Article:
There’s a new scramble for the recently federally legalized U.S. hemp market by Canadian marijuana firms, with leading cannabis grower Canopy Growth announcing its plans for a massive hemp investment in New York State on January 14.
Incidentally, on the very same day Aurora Cannabis’s (TSX:ACB)(NYSE:ACB) spin-off Australis Capital (TSXV:AUSA) released news of a US$3 million investment into one of America’s largest integrated hemp outfits, Folium Biosciences.
One would be tempted to think that Australis’s latest move is kind of an indirect reply to Canopy’s promise to invest US$100-150 million in a Hemp Industrial Park in the next few months by Aurora Cannabis, as it chooses to enter the U.S. market indirectly through a related party in which it has an option to buy a majority stake when cannabis becomes federally legal down south.
But how big is Australis’s latest deal?
If Folium Biosciences is the “largest vertically integrated producer, manufacturer, and distributor of hemp derived phytocannabinoids in the United States” as Australis claims, then a US$3 million investment wouldn’t reasonably buy a significant stake into the equity of the business, especially considering the $300 million market capitalization for Charlotte’s Web and the US$430 million market cap for CV Sciences, the other leading hemp stocks in this space.
If we are to entertain the idea that Aurora wants to carry over its aggressive growth strategy into the U.S., then this deal could be too small for such a strategy to work out, unless there is a bigger game in play.
It’s possible that Aurora management may decide to invest alongside the spin-off, and the play would need Australis to make a token move to stifle competing suitors from Folium, then Aurora would make the bigger investment once it secures more liquidity. This idea could make sense considering that Aurora is concluding a US$300 million, 5.5% unsecured debenture private placement that could provide up to US$345 million in cash should the over-allotment option get exercised.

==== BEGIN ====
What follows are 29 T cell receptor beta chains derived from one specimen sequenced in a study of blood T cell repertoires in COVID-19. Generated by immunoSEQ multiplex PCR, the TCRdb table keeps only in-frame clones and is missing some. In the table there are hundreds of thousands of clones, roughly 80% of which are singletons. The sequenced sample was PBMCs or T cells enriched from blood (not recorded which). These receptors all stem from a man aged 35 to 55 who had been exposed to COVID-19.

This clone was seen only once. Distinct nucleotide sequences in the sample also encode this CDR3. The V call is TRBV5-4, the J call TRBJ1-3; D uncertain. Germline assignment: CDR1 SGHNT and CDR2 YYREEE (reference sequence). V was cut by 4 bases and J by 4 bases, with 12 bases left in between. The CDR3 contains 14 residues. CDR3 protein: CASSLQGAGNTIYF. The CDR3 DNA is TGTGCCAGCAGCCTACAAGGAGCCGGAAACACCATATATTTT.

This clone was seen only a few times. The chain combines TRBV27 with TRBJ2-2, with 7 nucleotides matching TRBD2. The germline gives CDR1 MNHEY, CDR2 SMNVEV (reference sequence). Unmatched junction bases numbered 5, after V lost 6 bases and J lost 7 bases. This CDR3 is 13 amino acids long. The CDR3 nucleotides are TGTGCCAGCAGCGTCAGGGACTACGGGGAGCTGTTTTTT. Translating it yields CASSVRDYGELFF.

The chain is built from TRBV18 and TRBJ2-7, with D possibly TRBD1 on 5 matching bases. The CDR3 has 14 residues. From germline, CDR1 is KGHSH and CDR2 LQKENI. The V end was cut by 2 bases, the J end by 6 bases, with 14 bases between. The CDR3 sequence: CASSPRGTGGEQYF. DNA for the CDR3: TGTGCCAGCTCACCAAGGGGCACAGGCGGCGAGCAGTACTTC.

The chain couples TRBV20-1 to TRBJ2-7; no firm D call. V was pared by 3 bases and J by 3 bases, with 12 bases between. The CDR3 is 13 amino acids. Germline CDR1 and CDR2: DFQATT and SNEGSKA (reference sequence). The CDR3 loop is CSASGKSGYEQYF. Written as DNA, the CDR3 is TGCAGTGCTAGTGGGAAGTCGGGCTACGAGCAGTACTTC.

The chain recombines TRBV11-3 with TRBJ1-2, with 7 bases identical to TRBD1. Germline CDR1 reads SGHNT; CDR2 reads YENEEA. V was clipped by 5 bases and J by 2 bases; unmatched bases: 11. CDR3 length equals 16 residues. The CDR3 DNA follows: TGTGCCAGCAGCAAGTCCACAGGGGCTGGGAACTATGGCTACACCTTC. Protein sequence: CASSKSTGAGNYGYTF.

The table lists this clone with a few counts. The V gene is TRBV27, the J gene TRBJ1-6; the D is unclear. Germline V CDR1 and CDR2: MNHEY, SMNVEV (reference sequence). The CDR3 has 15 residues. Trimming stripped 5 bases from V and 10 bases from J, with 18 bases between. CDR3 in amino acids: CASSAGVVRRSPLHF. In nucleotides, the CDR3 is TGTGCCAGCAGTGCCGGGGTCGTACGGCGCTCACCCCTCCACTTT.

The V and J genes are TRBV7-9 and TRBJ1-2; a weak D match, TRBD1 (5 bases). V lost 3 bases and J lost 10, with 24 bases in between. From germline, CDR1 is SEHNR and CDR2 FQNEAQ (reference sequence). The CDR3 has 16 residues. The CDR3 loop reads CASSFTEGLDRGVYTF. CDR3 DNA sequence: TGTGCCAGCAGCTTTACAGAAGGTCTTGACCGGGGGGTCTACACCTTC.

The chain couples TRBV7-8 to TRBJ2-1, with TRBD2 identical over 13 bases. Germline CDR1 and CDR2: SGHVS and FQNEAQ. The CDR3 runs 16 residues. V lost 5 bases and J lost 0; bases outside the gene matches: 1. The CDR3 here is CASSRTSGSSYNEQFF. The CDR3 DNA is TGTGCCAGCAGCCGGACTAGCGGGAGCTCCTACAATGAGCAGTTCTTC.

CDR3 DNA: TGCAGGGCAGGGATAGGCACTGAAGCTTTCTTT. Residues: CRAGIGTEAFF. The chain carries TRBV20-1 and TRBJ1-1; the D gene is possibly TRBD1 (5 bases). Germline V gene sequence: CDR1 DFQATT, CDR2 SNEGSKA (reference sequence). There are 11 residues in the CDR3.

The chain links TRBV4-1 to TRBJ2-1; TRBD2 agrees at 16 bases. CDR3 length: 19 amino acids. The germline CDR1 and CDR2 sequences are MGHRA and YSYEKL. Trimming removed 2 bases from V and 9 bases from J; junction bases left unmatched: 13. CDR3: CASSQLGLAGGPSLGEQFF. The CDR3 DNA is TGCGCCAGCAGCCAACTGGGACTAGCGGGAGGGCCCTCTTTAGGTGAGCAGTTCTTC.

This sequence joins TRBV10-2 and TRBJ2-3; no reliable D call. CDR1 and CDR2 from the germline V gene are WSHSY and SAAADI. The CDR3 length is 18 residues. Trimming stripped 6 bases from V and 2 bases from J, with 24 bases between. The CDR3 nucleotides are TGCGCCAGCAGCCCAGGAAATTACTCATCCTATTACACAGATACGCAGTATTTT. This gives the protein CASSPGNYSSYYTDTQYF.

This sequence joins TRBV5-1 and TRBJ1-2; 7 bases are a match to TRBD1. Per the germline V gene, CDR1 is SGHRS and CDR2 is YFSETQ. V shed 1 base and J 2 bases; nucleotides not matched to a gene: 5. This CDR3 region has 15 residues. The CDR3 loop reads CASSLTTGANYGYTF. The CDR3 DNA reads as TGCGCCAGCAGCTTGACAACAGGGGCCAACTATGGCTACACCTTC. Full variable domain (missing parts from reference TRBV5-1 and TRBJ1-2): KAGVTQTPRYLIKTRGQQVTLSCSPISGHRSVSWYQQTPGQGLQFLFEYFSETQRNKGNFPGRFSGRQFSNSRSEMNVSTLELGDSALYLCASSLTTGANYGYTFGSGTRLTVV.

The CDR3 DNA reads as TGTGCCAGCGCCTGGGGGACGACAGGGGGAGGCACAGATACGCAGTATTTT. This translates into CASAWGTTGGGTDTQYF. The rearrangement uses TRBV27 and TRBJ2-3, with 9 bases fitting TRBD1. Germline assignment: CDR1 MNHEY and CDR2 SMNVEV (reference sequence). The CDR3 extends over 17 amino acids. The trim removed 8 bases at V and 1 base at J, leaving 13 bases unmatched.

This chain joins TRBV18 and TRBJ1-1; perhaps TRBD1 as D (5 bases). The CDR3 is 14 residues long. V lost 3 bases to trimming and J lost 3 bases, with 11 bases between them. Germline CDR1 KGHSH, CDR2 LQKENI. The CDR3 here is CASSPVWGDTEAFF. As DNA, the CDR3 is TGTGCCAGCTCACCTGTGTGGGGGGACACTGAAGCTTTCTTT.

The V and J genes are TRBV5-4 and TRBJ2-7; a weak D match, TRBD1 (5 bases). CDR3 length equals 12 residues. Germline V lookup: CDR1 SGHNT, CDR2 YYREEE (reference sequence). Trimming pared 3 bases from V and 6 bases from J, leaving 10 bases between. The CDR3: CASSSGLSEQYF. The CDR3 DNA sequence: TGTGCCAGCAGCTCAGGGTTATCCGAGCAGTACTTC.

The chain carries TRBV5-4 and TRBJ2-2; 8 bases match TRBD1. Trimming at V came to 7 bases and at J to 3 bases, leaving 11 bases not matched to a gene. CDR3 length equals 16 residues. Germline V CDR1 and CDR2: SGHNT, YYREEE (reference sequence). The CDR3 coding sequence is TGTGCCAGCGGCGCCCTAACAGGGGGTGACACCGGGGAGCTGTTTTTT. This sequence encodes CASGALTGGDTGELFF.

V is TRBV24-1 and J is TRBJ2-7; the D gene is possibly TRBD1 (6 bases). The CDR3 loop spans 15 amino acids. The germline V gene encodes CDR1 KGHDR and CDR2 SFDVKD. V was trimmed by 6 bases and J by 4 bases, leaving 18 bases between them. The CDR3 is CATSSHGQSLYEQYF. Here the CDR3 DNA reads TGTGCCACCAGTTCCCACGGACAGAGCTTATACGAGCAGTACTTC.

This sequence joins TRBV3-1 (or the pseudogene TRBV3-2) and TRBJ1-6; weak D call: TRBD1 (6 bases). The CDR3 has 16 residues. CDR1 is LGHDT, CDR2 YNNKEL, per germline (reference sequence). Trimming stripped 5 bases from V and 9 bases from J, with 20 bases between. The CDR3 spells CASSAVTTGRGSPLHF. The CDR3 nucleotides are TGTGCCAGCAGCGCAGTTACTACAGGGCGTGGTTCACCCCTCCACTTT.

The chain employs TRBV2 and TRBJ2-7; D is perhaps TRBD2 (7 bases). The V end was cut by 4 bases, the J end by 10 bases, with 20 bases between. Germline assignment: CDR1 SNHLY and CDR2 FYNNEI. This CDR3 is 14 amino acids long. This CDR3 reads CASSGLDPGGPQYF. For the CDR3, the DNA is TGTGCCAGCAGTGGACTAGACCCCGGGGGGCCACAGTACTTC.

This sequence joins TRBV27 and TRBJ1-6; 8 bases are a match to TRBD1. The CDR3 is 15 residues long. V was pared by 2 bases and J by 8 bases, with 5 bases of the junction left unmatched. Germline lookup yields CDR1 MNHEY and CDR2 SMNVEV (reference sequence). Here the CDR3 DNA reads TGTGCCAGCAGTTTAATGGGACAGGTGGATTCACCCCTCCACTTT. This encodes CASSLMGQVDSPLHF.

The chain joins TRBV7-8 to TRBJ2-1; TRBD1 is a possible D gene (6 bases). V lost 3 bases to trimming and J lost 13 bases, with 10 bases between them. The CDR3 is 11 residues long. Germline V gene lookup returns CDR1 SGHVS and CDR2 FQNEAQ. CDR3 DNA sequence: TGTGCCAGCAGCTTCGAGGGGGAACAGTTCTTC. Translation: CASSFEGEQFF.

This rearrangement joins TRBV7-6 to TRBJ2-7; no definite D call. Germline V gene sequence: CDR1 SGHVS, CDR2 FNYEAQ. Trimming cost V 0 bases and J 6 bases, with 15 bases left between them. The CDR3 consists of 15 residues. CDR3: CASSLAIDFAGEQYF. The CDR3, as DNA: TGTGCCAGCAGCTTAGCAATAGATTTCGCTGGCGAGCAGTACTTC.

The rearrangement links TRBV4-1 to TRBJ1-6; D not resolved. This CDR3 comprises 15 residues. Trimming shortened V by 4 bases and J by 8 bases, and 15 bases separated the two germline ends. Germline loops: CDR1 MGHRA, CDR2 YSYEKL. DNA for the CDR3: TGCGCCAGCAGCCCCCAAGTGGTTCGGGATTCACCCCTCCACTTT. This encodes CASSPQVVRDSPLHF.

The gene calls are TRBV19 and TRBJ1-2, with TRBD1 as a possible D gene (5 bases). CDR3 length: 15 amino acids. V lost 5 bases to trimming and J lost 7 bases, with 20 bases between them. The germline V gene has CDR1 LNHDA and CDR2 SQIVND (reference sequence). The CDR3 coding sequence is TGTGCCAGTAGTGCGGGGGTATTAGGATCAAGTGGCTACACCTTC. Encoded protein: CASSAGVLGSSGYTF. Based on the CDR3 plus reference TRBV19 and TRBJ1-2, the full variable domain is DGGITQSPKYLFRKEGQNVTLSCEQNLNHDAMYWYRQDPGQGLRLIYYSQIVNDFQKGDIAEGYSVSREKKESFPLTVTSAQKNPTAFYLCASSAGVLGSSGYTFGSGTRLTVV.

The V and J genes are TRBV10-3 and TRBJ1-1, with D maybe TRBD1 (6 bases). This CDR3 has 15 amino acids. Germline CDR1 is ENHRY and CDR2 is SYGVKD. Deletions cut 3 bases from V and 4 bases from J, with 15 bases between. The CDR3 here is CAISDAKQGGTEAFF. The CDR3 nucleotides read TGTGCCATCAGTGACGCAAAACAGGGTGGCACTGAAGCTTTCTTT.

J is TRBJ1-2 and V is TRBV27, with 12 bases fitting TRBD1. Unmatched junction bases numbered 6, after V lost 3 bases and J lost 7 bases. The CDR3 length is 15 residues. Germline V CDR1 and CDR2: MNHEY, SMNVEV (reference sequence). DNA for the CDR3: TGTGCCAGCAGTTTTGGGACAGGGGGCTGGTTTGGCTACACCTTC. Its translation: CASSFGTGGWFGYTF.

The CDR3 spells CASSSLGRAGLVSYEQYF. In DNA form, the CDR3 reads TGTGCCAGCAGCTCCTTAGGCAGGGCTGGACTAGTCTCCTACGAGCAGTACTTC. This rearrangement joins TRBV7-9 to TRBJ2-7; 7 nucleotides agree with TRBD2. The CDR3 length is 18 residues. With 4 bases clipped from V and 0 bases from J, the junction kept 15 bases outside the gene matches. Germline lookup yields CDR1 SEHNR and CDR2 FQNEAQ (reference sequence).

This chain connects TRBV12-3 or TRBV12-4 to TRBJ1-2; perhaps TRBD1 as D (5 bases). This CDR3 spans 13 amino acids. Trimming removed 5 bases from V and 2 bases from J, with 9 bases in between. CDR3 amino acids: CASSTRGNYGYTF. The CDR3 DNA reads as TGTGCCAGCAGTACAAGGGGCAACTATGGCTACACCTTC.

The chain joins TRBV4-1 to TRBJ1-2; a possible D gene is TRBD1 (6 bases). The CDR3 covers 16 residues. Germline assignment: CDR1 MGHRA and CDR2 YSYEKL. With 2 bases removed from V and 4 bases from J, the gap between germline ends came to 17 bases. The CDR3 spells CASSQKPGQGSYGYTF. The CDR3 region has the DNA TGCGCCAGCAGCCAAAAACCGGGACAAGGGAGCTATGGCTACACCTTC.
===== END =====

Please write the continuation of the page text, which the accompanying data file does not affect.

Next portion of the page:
It’s arguably improper to say that Aurora is breaking into the American hemp and cannabidiol (CBD) market through its independent spin-off, as the narrative implies that the company’s management is exerting undue influence and unwarranted pressure on Australis Capital executives for Aurora’s selfish ends. Such an assertion would indirectly imply significant corporate governance malfunctions.
Instead, investors may value the deal in terms of Aurora’s option to buy back into Australis Capital when cannabis becomes federally legal down south, but that option is a complex financial asset to price due to the high level of legal and political uncertainty involved. What would be the probability of marijuana being legalized in the U.S. over the next one, two, or five years?
I expect Aurora to make a direct move into the U.S. hemp and CBD market, and I wouldn’t count Australis’s investment into Folium as Aurora’s just yet, although there is possibility that Aurora could follow-on and make a bigger investment into Folium too, establishing a direct influence in one of the biggest hemp operations in the new target market.
Over the last few decades, North American economic sectors have become largely dominated by a few large corporations that take much of the profits. The nascent cannabis industry will likely be no exception, and the battle for market domination will intensify from here.
Aurora Cannabis, although less liquid than cash-rich Canopy Growth, will continue to fight aggressively for market share, and I expect the company to announce a major U.S. hemp investment in the next few months if management still has the desire for growth and the firepower for execution exhibited over the past two years.